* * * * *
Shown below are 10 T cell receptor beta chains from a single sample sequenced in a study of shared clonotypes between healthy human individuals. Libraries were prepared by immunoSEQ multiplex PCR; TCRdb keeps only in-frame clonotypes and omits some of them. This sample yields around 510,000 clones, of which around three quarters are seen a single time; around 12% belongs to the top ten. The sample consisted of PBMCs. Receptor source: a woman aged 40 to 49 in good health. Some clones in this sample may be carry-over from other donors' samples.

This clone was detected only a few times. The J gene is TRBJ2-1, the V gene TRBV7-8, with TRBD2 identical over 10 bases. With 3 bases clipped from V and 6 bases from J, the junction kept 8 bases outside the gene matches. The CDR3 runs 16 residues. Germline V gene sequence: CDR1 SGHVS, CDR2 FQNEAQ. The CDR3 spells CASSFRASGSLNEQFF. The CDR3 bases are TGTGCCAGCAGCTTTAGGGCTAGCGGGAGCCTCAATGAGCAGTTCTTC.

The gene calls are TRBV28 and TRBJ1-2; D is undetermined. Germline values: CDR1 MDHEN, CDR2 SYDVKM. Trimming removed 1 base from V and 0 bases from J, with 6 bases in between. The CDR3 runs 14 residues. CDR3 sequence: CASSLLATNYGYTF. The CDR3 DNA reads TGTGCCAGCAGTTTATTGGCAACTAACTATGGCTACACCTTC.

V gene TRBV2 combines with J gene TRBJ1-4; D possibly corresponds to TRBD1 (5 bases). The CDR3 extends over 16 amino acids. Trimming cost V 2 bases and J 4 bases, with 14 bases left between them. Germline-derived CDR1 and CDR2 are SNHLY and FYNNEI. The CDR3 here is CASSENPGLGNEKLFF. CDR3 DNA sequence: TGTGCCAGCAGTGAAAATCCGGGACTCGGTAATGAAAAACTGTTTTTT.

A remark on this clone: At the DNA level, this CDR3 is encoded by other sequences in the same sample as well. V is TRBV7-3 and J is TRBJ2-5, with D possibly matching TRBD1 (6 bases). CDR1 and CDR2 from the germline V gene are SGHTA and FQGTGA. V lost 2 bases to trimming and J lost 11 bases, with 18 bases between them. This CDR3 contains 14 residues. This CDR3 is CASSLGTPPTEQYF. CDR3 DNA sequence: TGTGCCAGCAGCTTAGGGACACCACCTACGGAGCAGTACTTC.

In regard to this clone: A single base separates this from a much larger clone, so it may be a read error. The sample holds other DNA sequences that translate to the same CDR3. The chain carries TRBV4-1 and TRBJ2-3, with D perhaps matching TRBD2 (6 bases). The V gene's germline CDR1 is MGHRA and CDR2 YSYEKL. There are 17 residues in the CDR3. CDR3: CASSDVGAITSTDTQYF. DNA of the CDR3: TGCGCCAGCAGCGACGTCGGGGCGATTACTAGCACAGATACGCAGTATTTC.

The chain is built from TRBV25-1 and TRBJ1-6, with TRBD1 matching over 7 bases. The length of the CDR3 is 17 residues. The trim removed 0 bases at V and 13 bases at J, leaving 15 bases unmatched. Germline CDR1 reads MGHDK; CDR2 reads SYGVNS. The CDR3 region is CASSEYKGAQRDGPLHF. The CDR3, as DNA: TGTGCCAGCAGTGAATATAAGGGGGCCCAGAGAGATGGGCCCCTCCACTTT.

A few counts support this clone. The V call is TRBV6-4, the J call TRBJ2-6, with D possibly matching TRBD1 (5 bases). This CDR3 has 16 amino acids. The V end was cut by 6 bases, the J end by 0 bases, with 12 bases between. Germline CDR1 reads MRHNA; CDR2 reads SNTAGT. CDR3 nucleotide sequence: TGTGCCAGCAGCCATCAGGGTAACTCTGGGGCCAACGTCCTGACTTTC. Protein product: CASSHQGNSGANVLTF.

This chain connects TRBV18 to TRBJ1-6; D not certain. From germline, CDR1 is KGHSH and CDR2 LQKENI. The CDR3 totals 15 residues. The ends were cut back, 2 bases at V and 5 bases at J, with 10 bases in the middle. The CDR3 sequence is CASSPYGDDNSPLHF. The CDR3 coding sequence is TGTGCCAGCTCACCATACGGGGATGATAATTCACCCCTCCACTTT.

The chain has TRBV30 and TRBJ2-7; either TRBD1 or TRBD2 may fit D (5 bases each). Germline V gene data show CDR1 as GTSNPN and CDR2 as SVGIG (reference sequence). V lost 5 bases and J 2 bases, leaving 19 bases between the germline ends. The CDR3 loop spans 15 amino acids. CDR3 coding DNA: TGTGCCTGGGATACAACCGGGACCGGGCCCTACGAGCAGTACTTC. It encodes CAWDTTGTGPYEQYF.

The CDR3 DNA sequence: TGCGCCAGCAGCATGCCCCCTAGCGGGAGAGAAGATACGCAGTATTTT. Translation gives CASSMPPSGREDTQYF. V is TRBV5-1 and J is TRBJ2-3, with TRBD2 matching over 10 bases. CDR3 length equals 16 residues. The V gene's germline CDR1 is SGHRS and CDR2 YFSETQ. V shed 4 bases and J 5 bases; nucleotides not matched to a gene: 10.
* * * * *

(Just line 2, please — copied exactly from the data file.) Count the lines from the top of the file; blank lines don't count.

This clone was detected only a few times. The J gene is TRBJ2-1, the V gene TRBV7-8, with TRBD2 identical over 10 bases. With 3 bases clipped from V and 6 bases from J, the junction kept 8 bases outside the gene matches. The CDR3 runs 16 residues. Germline V gene sequence: CDR1 SGHVS, CDR2 FQNEAQ. The CDR3 spells CASSFRASGSLNEQFF. The CDR3 bases are TGTGCCAGCAGCTTTAGGGCTAGCGGGAGCCTCAATGAGCAGTTCTTC.